How to Master Reading Comprehension on the GMAT:
The reading comprehension section on the GMAT is often dreaded and it’s not hard to see why. Even for bibliophiles and voracious readers, the subject matter that the test creators pick is often dense, complex, obscure, and slightly foreign (in terms of novelty, not content). You would hope that they pick interesting topics for you to engage easily with, the kind that you would pick to read for leisure, but they don’t. They pick topics that you might find in a business setting or classroom; anything that is relevant and pertains to ideas and discussions in business school or beyond—that is a sure bet. Not only that, but the manner in which these topics are presented is wieldy and sometimes convoluted. At least, it can seem that way. But before you lament about why any of this really matters in your real life, you should see why you should be receptive to mastering reading comprehension. In business school, you will be asked to do cases and more often than not, you usually won’t be given enough time to read through every single word and detail. Instead, your reading prowess will be brought to light. You’ll have to deduce what is important and concentrate on those elements until you can assemble a framework for the main ideas and arguments that back up certain perspectives, or changes in conclusion. At work, you are also going to have to make decisions despite having incomplete information. On the other hand, you will have to sift through a ton of information to get the gist of everything. When you find yourself losing motivation for the reading comprehension section on the GMAT, remember everything that we mentioned above and trust us that mastering RC will actually help you beyond school in the real business world.
- See the bigger picture.
Anyone do yoga? Take a deep breath. It helps to look at the trees, but you also need to see the whole forest to be able to get through it. It’s kind of like looking at a map. To effectively get through reading comprehension, you need to see the big picture as well as note any major shifts or changes in thinking. Take light notes to help you boil the main idea down. Mark where it’s getting specific with examples but you don’t need to spend time on the minute details. “Bookmark” sections that you think you will come back to if you actually get a question on it. Sometimes you might feel uncomfortable because you will feel like you are skimming or outright overlooking some of the details, but that is okay. You are on a budget (for time).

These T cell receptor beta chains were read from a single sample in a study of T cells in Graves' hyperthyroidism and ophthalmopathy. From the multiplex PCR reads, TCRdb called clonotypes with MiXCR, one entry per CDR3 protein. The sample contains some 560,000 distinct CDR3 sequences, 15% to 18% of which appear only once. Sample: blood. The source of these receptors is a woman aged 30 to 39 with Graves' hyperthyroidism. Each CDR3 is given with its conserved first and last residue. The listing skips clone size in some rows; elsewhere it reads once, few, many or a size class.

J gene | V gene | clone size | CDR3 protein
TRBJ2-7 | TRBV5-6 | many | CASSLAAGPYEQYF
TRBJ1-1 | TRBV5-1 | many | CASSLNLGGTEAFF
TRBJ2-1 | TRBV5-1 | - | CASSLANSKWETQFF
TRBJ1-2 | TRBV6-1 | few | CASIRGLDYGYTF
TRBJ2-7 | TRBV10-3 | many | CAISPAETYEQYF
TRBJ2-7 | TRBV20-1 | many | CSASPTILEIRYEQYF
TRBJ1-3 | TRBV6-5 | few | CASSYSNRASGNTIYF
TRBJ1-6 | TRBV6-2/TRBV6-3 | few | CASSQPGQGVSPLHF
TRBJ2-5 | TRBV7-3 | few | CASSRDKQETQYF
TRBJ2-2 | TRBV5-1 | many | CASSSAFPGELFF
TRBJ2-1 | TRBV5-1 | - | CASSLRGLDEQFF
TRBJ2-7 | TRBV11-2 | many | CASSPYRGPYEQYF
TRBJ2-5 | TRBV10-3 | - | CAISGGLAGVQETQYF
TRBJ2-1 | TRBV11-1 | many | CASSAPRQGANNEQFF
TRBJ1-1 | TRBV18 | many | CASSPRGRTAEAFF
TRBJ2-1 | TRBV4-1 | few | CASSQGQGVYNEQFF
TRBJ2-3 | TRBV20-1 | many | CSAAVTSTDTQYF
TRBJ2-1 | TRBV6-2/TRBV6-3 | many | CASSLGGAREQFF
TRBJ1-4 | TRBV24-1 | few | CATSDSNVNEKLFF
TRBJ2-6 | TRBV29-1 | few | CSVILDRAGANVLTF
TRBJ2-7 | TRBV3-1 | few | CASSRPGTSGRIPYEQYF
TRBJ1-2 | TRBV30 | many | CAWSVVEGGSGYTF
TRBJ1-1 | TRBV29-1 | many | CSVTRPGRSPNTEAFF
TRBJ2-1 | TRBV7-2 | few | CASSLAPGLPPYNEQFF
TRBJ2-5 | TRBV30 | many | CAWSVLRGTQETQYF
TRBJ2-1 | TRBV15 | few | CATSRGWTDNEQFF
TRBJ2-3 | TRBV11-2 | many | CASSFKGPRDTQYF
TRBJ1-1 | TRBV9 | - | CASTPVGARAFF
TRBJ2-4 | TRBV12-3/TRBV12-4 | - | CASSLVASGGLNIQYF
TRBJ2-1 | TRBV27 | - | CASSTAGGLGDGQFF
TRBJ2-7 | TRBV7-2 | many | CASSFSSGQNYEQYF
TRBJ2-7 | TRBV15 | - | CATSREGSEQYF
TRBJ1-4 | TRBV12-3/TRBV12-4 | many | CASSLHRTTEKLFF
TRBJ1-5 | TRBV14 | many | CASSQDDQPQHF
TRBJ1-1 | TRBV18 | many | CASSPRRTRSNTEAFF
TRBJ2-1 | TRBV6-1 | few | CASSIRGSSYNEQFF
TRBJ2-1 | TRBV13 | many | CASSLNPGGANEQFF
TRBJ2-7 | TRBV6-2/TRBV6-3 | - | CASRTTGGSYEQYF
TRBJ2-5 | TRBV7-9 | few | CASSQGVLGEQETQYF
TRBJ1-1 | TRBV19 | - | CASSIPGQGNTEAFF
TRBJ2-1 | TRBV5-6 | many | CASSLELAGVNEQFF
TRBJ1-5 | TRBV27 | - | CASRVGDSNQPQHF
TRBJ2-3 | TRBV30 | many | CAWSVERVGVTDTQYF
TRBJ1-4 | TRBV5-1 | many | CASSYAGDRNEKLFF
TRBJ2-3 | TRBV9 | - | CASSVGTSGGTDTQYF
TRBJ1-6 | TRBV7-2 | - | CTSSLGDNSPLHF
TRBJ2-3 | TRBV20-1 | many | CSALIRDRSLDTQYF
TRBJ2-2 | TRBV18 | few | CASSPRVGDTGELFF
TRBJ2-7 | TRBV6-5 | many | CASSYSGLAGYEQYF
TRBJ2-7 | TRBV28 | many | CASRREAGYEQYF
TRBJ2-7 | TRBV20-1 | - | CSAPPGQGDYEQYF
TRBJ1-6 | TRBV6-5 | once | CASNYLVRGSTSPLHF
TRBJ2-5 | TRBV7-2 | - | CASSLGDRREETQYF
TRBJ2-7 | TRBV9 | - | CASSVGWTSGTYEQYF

- Improve your reading speed.
When you drive on the freeway and you need to head to your destination in a timely fashion, you will still need to adhere to the overall speed of everyone else. On the GMAT, you will need to align yourself to managing your time efficiently and being able to get to the main message as quickly as possible. Each time you get engrossed in a tiny detail in the passage, that is like taking a rest at an inn to examine the billboard. Keep driving. If you’ve tried all of the above and don’t know how to read and focus correctly (where you are also sort of skimming) and are unnerved by trying to find this balance, then you should consider getting a tutor. This is especially relevant for those whose native language isn’t English. English comes with a lot of bells and whistles, so if you don’t understand the nuanced turn of a phrase, you might find yourself scratching your head in search of the meaning when that was not what the question was even asking.
- Find the main point
Sometimes high-brow literary fiction isn’t necessarily plot-driven; there are works of art that meander and are intended to leave an impression on the reader. However, for the GMAT, reading comprehension is intended to sell you or dissuade you from a main point. There is a main point to each passage you read and you have to find it like you are on a treasure hunt. Without knowing what the main point is, you are like a traveler without a compass. So, when you read the passage, you need to make sure you understand what point the author is trying to make or why he or she wrote the passage to begin with. There is no rubric as to where the main idea will show up. Sometimes it can be in a sentence or it can be strung along two main sentences. It can show up declaratively as the first sentence or stated at the very end like a firm conclusion. It might also be woven in discretely. You have to hunt for it and figure out how the rest of the written content supports this main idea. As a reader, you become an investigator.
Being a good reader doesn’t mean you have to be a detective. Being a good reader means getting to understand a situation based on certain elements. When you read new content, you have to get a gist of the context quickly, especially on the GMAT. Having this type of skill will be extremely useful in your business career. Being able to read well correlated to sharpened critical thinking skills. Since the GMAT is primarily an executive reasoning test, you need to be able to demonstrate how you think. How you think also is inextricably tied to how you read.
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